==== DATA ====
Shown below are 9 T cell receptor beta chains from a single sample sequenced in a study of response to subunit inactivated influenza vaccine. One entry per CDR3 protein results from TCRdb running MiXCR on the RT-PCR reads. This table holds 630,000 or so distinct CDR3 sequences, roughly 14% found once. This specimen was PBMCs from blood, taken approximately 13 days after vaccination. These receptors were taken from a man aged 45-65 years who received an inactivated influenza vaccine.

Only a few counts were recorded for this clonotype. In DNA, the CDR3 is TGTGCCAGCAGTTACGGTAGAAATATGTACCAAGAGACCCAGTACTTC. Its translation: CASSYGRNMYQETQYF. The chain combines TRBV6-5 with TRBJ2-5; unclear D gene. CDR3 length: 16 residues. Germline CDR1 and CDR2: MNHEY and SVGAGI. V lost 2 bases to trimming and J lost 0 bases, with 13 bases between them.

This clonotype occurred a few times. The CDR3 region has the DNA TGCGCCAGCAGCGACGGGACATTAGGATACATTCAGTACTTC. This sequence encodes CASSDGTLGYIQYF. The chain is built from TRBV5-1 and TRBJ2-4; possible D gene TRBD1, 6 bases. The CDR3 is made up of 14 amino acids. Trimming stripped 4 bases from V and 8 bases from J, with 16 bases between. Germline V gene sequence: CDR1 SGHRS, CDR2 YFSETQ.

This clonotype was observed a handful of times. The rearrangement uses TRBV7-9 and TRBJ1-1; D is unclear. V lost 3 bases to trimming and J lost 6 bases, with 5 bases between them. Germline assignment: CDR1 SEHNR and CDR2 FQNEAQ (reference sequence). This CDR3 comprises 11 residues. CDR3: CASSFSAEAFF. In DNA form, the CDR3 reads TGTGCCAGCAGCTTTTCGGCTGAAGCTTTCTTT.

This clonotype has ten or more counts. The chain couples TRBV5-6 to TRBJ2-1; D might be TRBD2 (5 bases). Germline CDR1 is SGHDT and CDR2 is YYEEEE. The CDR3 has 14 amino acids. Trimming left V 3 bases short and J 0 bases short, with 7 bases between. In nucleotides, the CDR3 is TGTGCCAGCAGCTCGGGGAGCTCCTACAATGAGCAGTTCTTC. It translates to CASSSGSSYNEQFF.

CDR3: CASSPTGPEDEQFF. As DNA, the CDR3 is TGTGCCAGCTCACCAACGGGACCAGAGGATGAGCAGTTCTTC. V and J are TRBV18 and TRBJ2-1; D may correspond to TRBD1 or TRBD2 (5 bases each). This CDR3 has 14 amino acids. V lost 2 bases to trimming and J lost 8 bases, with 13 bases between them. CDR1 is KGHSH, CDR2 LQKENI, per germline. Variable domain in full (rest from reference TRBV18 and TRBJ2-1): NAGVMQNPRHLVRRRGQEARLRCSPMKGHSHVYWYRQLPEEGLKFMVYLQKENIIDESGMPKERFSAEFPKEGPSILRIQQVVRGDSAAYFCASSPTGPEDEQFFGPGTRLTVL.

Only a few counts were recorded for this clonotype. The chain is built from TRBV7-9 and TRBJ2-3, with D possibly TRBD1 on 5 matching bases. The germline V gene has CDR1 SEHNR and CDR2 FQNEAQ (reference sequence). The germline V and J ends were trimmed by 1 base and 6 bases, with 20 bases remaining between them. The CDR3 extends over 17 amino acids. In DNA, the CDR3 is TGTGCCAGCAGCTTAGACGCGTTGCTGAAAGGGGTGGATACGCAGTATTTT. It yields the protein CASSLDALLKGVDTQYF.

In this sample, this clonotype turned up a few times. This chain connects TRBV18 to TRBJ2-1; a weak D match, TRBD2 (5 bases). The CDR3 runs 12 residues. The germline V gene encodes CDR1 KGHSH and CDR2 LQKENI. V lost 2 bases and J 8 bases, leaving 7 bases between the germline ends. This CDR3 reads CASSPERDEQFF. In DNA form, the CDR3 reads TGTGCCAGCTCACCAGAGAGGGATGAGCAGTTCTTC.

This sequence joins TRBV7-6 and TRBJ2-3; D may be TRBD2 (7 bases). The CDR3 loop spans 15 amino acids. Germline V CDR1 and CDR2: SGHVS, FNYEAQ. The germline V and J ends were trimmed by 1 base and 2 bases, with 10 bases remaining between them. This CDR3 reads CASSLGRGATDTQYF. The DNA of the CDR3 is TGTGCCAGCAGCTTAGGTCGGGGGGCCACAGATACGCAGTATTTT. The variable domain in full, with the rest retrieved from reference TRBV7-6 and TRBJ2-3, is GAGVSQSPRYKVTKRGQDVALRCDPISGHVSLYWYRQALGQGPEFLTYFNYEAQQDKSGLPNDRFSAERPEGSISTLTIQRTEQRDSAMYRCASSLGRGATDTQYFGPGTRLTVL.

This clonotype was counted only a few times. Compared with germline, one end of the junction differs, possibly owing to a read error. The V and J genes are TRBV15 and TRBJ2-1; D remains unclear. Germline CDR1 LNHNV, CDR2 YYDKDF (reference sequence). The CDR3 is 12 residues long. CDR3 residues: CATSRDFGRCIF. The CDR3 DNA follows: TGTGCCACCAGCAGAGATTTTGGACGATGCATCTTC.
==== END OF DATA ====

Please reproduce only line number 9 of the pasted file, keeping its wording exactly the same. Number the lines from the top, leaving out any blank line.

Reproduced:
This sequence joins TRBV7-6 and TRBJ2-3; D may be TRBD2 (7 bases). The CDR3 loop spans 15 amino acids. Germline V CDR1 and CDR2: SGHVS, FNYEAQ. The germline V and J ends were trimmed by 1 base and 2 bases, with 10 bases remaining between them. This CDR3 reads CASSLGRGATDTQYF. The DNA of the CDR3 is TGTGCCAGCAGCTTAGGTCGGGGGGCCACAGATACGCAGTATTTT. The variable domain in full, with the rest retrieved from reference TRBV7-6 and TRBJ2-3, is GAGVSQSPRYKVTKRGQDVALRCDPISGHVSLYWYRQALGQGPEFLTYFNYEAQQDKSGLPNDRFSAERPEGSISTLTIQRTEQRDSAMYRCASSLGRGATDTQYFGPGTRLTVL.